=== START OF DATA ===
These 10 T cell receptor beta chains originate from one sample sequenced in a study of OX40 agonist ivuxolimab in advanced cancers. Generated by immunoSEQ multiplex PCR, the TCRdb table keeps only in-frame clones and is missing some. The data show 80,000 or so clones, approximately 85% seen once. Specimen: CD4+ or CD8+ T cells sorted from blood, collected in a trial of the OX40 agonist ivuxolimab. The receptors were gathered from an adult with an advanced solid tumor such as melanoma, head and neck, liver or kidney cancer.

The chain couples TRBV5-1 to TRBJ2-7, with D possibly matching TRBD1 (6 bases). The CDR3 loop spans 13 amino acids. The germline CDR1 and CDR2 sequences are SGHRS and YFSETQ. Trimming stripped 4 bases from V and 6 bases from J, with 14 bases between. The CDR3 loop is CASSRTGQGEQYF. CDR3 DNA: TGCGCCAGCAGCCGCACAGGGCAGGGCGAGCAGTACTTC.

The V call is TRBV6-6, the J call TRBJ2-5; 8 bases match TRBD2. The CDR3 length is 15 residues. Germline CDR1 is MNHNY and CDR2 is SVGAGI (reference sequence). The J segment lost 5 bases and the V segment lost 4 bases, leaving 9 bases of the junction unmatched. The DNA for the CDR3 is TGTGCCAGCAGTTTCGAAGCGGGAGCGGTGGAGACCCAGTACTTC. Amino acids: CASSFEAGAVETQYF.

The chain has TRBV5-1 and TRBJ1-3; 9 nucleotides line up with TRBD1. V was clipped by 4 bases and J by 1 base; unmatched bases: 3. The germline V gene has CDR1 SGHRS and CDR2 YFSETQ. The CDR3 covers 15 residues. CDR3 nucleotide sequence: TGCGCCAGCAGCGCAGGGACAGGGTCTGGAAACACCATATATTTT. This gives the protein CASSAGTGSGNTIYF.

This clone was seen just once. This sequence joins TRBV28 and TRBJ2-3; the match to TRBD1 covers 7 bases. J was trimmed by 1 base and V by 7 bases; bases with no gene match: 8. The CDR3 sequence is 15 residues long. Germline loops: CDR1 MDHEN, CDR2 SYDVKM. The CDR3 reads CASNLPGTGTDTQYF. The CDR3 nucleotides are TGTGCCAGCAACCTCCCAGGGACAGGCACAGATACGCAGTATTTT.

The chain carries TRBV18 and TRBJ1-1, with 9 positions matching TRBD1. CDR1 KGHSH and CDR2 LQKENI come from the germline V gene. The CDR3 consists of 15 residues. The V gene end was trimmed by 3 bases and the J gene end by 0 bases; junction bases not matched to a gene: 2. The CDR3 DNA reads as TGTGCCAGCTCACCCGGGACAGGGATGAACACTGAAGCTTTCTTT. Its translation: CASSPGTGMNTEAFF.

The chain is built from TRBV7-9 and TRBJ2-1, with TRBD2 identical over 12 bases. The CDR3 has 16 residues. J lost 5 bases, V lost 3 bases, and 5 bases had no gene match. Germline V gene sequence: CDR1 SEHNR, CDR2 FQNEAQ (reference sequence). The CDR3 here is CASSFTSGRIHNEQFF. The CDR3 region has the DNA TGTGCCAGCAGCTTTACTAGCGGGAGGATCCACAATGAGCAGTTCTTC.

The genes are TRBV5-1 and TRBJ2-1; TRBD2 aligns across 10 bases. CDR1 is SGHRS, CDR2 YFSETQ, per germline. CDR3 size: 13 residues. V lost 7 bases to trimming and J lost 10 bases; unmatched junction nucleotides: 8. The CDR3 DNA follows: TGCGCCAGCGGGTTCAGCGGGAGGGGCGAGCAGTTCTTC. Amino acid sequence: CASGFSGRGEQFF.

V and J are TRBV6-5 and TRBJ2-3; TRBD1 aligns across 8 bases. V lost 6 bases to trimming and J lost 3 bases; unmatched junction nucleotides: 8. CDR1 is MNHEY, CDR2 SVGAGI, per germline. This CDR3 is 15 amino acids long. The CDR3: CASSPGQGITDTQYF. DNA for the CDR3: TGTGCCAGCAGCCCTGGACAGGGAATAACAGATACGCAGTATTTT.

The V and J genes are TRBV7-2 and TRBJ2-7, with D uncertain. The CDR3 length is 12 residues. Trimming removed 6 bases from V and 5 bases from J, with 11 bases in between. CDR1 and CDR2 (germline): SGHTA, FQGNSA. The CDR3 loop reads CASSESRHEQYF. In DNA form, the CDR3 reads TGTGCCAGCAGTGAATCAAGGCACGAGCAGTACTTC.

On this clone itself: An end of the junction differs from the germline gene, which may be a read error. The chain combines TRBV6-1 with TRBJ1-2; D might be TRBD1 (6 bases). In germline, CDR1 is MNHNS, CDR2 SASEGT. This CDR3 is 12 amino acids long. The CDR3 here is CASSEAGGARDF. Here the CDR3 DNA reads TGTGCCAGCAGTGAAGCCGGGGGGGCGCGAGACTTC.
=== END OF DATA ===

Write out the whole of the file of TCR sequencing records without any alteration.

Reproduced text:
These 10 T cell receptor beta chains originate from one sample sequenced in a study of OX40 agonist ivuxolimab in advanced cancers. Generated by immunoSEQ multiplex PCR, the TCRdb table keeps only in-frame clones and is missing some. The data show 80,000 or so clones, approximately 85% seen once. Specimen: CD4+ or CD8+ T cells sorted from blood, collected in a trial of the OX40 agonist ivuxolimab. The receptors were gathered from an adult with an advanced solid tumor such as melanoma, head and neck, liver or kidney cancer.

The chain couples TRBV5-1 to TRBJ2-7, with D possibly matching TRBD1 (6 bases). The CDR3 loop spans 13 amino acids. The germline CDR1 and CDR2 sequences are SGHRS and YFSETQ. Trimming stripped 4 bases from V and 6 bases from J, with 14 bases between. The CDR3 loop is CASSRTGQGEQYF. CDR3 DNA: TGCGCCAGCAGCCGCACAGGGCAGGGCGAGCAGTACTTC.

The V call is TRBV6-6, the J call TRBJ2-5; 8 bases match TRBD2. The CDR3 length is 15 residues. Germline CDR1 is MNHNY and CDR2 is SVGAGI (reference sequence). The J segment lost 5 bases and the V segment lost 4 bases, leaving 9 bases of the junction unmatched. The DNA for the CDR3 is TGTGCCAGCAGTTTCGAAGCGGGAGCGGTGGAGACCCAGTACTTC. Amino acids: CASSFEAGAVETQYF.

The chain has TRBV5-1 and TRBJ1-3; 9 nucleotides line up with TRBD1. V was clipped by 4 bases and J by 1 base; unmatched bases: 3. The germline V gene has CDR1 SGHRS and CDR2 YFSETQ. The CDR3 covers 15 residues. CDR3 nucleotide sequence: TGCGCCAGCAGCGCAGGGACAGGGTCTGGAAACACCATATATTTT. This gives the protein CASSAGTGSGNTIYF.

This clone was seen just once. This sequence joins TRBV28 and TRBJ2-3; the match to TRBD1 covers 7 bases. J was trimmed by 1 base and V by 7 bases; bases with no gene match: 8. The CDR3 sequence is 15 residues long. Germline loops: CDR1 MDHEN, CDR2 SYDVKM. The CDR3 reads CASNLPGTGTDTQYF. The CDR3 nucleotides are TGTGCCAGCAACCTCCCAGGGACAGGCACAGATACGCAGTATTTT.

The chain carries TRBV18 and TRBJ1-1, with 9 positions matching TRBD1. CDR1 KGHSH and CDR2 LQKENI come from the germline V gene. The CDR3 consists of 15 residues. The V gene end was trimmed by 3 bases and the J gene end by 0 bases; junction bases not matched to a gene: 2. The CDR3 DNA reads as TGTGCCAGCTCACCCGGGACAGGGATGAACACTGAAGCTTTCTTT. Its translation: CASSPGTGMNTEAFF.

The chain is built from TRBV7-9 and TRBJ2-1, with TRBD2 identical over 12 bases. The CDR3 has 16 residues. J lost 5 bases, V lost 3 bases, and 5 bases had no gene match. Germline V gene sequence: CDR1 SEHNR, CDR2 FQNEAQ (reference sequence). The CDR3 here is CASSFTSGRIHNEQFF. The CDR3 region has the DNA TGTGCCAGCAGCTTTACTAGCGGGAGGATCCACAATGAGCAGTTCTTC.

The genes are TRBV5-1 and TRBJ2-1; TRBD2 aligns across 10 bases. CDR1 is SGHRS, CDR2 YFSETQ, per germline. CDR3 size: 13 residues. V lost 7 bases to trimming and J lost 10 bases; unmatched junction nucleotides: 8. The CDR3 DNA follows: TGCGCCAGCGGGTTCAGCGGGAGGGGCGAGCAGTTCTTC. Amino acid sequence: CASGFSGRGEQFF.

V and J are TRBV6-5 and TRBJ2-3; TRBD1 aligns across 8 bases. V lost 6 bases to trimming and J lost 3 bases; unmatched junction nucleotides: 8. CDR1 is MNHEY, CDR2 SVGAGI, per germline. This CDR3 is 15 amino acids long. The CDR3: CASSPGQGITDTQYF. DNA for the CDR3: TGTGCCAGCAGCCCTGGACAGGGAATAACAGATACGCAGTATTTT.

The V and J genes are TRBV7-2 and TRBJ2-7, with D uncertain. The CDR3 length is 12 residues. Trimming removed 6 bases from V and 5 bases from J, with 11 bases in between. CDR1 and CDR2 (germline): SGHTA, FQGNSA. The CDR3 loop reads CASSESRHEQYF. In DNA form, the CDR3 reads TGTGCCAGCAGTGAATCAAGGCACGAGCAGTACTTC.

On this clone itself: An end of the junction differs from the germline gene, which may be a read error. The chain combines TRBV6-1 with TRBJ1-2; D might be TRBD1 (6 bases). In germline, CDR1 is MNHNS, CDR2 SASEGT. This CDR3 is 12 amino acids long. The CDR3 here is CASSEAGGARDF. Here the CDR3 DNA reads TGTGCCAGCAGTGAAGCCGGGGGGGCGCGAGACTTC.